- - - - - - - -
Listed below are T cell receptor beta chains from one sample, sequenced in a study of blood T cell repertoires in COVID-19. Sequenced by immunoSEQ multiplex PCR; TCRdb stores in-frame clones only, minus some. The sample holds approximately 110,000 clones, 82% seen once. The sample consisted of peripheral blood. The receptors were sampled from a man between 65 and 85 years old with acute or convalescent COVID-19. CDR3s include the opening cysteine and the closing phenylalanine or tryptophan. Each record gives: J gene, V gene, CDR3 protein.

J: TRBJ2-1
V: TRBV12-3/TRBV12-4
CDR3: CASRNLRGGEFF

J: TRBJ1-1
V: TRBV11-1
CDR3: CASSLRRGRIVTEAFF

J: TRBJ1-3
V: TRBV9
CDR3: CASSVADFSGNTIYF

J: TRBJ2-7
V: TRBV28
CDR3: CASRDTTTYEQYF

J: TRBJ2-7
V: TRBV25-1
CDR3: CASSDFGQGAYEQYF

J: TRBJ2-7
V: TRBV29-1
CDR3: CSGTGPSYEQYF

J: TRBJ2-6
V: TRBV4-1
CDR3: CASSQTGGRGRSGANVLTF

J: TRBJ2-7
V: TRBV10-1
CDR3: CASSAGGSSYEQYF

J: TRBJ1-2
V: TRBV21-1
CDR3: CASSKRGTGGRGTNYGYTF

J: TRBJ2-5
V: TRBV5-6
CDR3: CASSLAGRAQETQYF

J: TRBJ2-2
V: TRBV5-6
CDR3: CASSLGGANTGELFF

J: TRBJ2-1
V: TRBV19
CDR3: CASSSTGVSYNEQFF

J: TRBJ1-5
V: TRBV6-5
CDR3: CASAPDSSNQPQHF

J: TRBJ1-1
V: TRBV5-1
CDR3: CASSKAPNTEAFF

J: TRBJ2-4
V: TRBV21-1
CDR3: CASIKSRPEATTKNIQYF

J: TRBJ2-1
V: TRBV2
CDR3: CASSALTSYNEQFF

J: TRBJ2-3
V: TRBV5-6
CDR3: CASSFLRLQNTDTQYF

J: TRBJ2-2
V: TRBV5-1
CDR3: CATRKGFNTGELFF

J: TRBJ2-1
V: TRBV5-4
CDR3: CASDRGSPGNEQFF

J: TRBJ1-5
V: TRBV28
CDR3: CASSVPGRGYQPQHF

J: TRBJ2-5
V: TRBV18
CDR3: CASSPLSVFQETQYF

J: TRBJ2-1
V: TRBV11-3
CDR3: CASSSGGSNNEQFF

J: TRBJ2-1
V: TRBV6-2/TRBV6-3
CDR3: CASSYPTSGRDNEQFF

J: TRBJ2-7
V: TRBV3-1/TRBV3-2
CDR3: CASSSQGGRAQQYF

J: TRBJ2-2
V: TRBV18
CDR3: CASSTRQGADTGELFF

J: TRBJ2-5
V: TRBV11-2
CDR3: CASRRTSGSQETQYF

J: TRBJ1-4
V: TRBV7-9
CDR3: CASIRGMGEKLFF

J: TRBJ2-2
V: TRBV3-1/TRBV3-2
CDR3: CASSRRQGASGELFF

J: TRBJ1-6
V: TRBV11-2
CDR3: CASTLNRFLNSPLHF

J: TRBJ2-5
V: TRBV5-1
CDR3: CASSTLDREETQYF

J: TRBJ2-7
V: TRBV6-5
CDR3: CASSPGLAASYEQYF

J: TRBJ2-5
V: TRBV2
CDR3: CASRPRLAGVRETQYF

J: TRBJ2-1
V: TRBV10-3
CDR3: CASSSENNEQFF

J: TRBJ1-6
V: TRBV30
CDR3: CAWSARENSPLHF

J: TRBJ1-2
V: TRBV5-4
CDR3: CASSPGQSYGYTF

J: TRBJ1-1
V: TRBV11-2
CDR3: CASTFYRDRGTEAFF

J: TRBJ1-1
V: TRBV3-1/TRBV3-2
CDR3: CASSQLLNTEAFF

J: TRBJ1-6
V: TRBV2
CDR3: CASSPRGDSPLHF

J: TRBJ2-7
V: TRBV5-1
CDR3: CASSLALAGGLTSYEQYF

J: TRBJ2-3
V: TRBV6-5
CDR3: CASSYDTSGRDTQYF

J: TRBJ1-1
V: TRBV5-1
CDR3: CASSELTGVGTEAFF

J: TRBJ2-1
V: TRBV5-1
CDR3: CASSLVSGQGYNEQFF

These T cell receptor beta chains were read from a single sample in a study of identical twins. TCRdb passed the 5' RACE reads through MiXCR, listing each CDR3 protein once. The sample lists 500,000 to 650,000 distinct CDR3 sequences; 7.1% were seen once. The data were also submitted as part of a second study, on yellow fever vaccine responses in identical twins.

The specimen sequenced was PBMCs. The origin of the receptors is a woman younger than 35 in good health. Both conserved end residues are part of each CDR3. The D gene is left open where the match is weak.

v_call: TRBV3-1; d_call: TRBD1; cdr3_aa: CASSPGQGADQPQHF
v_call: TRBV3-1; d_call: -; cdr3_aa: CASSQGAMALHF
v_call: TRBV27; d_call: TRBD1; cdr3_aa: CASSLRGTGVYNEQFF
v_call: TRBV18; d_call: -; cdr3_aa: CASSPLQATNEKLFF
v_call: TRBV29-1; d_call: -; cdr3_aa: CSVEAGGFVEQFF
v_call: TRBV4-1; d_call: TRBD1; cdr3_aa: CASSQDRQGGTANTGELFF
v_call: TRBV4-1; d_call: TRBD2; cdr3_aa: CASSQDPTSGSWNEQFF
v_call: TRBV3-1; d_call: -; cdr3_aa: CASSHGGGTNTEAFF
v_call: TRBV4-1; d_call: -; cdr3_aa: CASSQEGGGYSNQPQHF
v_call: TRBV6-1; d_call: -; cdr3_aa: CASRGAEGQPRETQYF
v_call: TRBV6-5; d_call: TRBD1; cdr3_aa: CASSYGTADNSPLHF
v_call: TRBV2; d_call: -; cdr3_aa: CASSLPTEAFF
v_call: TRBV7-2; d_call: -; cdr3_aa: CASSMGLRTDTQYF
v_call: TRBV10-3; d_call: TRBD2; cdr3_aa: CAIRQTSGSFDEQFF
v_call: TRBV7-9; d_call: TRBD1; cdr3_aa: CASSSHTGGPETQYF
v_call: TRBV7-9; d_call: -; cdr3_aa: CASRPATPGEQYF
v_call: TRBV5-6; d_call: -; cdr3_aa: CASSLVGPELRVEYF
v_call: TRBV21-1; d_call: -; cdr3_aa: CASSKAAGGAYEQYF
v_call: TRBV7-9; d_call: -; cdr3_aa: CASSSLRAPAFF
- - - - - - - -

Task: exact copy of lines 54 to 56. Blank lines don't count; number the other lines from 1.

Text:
V: TRBV5-1
CDR3: CATRKGFNTGELFF

J: TRBJ2-1